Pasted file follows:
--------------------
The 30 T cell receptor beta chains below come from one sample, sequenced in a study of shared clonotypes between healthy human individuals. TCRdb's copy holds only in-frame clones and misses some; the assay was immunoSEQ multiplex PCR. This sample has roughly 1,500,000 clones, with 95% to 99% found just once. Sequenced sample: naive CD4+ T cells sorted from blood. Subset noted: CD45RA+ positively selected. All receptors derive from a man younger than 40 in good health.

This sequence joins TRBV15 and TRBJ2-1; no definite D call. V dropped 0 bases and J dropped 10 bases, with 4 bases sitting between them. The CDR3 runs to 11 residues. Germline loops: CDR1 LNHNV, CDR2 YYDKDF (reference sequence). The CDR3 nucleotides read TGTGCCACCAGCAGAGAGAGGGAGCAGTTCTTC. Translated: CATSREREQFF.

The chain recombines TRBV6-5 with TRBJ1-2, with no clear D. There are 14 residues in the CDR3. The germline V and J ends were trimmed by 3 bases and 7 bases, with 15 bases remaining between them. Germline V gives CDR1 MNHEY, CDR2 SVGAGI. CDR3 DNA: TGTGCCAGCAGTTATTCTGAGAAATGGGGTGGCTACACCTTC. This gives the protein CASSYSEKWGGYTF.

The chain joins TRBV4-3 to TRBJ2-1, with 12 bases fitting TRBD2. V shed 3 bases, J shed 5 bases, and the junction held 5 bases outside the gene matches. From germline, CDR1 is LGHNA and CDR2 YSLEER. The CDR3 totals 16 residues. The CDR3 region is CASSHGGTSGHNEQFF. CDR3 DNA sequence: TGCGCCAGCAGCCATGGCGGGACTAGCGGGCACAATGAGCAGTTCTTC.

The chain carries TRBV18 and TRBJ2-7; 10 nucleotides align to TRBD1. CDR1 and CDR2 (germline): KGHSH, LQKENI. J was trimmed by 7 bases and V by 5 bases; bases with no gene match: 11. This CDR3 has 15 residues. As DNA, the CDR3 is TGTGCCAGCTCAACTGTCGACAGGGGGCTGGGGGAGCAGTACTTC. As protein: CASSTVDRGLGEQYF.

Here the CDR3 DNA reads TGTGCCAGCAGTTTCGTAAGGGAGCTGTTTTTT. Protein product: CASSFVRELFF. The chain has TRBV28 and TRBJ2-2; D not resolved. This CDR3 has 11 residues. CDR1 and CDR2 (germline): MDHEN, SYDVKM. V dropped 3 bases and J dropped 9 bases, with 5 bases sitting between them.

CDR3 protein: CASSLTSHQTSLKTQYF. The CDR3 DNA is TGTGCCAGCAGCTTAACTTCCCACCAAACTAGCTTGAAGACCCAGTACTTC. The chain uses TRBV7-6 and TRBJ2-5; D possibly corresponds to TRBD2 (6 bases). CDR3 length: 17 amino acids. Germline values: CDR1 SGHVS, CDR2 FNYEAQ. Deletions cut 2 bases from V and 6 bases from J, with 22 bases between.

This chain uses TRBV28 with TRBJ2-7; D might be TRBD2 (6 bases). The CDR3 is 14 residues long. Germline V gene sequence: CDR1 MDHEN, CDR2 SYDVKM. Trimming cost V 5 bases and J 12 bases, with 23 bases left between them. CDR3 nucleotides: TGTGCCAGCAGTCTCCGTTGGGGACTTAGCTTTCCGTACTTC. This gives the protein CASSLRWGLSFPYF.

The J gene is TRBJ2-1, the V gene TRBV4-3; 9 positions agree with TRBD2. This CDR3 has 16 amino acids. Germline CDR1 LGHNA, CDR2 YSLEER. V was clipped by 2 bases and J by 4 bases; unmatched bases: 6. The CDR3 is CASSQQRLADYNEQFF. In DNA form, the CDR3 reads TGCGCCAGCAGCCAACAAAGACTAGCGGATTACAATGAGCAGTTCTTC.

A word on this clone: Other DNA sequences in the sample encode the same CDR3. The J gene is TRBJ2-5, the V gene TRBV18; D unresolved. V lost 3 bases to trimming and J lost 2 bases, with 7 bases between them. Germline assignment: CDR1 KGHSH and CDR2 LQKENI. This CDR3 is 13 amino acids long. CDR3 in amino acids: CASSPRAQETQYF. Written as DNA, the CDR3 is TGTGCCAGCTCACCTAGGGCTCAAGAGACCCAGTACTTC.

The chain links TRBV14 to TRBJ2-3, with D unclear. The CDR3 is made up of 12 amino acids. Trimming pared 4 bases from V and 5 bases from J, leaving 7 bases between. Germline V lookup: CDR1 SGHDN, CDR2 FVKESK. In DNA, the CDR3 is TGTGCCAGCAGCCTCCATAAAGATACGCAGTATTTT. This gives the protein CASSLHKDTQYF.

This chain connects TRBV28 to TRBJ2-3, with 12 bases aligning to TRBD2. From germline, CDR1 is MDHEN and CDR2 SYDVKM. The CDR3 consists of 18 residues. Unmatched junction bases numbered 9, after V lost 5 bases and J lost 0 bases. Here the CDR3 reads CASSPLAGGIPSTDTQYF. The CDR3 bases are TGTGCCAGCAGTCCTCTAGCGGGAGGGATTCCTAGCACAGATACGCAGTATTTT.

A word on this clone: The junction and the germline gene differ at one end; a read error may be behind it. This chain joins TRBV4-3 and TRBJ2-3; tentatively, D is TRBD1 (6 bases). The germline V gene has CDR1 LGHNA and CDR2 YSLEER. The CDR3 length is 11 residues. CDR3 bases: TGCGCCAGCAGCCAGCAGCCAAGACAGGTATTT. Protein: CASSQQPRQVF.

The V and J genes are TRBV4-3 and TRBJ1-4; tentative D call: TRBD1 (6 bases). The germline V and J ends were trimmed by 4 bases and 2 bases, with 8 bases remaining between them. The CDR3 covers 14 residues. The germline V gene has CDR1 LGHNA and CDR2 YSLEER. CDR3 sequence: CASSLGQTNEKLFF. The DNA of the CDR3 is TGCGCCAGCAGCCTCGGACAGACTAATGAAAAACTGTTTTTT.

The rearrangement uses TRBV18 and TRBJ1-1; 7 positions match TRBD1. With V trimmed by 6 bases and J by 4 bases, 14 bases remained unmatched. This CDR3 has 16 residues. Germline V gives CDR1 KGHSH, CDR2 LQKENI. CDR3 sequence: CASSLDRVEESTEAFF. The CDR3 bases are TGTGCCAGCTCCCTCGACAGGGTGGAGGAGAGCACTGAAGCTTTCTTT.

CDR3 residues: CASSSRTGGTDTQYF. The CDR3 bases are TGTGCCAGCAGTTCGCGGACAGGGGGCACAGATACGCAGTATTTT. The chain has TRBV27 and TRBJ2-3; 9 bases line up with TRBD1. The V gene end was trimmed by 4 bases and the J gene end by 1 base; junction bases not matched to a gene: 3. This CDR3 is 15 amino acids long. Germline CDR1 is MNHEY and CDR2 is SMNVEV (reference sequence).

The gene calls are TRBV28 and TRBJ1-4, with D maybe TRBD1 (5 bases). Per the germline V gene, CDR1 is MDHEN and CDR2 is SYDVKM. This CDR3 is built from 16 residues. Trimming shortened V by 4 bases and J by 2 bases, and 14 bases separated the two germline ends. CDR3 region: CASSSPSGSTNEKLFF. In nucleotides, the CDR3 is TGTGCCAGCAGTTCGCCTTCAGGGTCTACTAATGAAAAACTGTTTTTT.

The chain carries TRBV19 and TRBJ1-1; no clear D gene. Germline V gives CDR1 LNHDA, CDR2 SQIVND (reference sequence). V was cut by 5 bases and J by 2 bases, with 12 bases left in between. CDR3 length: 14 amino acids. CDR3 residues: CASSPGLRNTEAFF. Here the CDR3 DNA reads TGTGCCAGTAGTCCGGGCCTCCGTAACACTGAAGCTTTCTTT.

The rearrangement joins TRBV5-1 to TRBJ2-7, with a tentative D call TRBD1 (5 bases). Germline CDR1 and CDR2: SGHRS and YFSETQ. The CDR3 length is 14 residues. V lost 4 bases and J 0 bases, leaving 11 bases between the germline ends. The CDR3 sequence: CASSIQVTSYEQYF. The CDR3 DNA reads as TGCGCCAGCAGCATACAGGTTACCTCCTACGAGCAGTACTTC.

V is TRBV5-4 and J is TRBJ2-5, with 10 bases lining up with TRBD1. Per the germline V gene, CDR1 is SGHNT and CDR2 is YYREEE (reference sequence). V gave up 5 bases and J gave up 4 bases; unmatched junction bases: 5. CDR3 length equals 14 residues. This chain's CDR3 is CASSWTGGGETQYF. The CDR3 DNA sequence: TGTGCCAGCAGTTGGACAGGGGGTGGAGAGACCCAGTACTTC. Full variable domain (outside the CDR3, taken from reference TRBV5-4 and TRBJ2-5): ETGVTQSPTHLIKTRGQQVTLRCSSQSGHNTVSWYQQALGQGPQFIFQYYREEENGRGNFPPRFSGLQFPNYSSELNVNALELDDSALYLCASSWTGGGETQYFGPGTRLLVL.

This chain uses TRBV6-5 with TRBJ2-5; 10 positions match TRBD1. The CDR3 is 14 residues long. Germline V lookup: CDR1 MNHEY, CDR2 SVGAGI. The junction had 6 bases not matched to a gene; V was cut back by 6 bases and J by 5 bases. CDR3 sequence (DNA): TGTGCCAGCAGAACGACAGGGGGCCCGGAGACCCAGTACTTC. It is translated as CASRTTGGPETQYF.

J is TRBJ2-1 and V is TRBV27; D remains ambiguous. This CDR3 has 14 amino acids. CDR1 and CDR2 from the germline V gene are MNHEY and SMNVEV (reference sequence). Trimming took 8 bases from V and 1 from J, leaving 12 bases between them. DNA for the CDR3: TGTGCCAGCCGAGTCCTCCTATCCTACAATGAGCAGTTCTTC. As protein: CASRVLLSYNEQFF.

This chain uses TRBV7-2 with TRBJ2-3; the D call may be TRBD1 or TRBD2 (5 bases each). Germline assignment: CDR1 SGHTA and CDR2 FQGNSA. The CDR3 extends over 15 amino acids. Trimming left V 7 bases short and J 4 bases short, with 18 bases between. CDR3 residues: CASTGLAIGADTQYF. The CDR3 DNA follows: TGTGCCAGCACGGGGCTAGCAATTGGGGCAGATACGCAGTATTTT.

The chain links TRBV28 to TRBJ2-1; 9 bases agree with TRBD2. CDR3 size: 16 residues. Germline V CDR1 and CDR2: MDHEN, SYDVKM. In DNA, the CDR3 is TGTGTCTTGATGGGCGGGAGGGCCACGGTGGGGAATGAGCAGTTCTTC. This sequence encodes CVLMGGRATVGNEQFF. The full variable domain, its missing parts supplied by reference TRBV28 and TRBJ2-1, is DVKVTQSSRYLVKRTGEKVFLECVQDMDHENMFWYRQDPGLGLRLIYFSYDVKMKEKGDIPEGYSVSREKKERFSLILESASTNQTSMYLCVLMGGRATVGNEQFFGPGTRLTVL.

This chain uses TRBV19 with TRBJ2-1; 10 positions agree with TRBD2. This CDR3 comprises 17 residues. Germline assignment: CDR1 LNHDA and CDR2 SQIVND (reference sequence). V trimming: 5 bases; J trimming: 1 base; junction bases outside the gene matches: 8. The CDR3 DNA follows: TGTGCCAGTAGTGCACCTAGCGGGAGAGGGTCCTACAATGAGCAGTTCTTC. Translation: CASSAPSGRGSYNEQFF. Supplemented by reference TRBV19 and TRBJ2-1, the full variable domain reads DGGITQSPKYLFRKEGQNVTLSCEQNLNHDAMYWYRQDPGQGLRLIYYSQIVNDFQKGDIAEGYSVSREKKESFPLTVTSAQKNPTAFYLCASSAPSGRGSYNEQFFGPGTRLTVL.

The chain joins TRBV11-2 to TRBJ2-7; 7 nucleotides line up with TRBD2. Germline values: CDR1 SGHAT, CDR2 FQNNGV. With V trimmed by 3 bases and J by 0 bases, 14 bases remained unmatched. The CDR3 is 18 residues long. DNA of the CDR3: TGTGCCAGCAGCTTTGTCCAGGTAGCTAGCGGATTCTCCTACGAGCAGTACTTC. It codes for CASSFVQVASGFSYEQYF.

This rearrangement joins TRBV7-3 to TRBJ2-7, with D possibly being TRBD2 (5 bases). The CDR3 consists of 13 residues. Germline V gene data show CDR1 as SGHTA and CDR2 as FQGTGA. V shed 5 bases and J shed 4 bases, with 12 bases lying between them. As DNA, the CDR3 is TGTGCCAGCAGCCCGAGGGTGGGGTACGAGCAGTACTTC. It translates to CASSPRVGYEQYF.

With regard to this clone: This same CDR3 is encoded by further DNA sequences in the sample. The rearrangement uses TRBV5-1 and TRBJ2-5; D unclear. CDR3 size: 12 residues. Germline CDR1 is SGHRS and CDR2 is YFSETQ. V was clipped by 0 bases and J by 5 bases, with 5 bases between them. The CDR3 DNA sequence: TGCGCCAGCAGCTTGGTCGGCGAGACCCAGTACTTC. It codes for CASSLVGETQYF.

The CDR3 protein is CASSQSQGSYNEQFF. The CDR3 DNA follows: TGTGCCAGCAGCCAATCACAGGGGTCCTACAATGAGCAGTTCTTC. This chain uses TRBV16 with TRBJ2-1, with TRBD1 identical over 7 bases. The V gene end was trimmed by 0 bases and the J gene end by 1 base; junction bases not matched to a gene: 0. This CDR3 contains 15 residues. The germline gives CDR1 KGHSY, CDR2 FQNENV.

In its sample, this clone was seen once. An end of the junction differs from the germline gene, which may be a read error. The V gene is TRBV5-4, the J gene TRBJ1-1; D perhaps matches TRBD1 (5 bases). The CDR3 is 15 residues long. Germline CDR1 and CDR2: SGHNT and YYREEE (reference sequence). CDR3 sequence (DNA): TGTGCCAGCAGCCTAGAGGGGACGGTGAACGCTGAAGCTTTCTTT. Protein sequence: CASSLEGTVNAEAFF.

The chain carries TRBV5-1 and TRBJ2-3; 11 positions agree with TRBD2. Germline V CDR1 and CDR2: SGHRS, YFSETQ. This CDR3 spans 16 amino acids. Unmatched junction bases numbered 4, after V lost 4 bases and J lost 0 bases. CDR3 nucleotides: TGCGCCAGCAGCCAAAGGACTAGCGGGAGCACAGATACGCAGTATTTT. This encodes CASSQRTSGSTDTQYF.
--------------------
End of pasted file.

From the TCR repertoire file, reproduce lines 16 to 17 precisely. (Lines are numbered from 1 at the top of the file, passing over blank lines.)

CDR3 residues: CASSSRTGGTDTQYF. The CDR3 bases are TGTGCCAGCAGTTCGCGGACAGGGGGCACAGATACGCAGTATTTT. The chain has TRBV27 and TRBJ2-3; 9 bases line up with TRBD1. The V gene end was trimmed by 4 bases and the J gene end by 1 base; junction bases not matched to a gene: 3. This CDR3 is 15 amino acids long. Germline CDR1 is MNHEY and CDR2 is SMNVEV (reference sequence).

The gene calls are TRBV28 and TRBJ1-4, with D maybe TRBD1 (5 bases). Per the germline V gene, CDR1 is MDHEN and CDR2 is SYDVKM. This CDR3 is built from 16 residues. Trimming shortened V by 4 bases and J by 2 bases, and 14 bases separated the two germline ends. CDR3 region: CASSSPSGSTNEKLFF. In nucleotides, the CDR3 is TGTGCCAGCAGTTCGCCTTCAGGGTCTACTAATGAAAAACTGTTTTTT.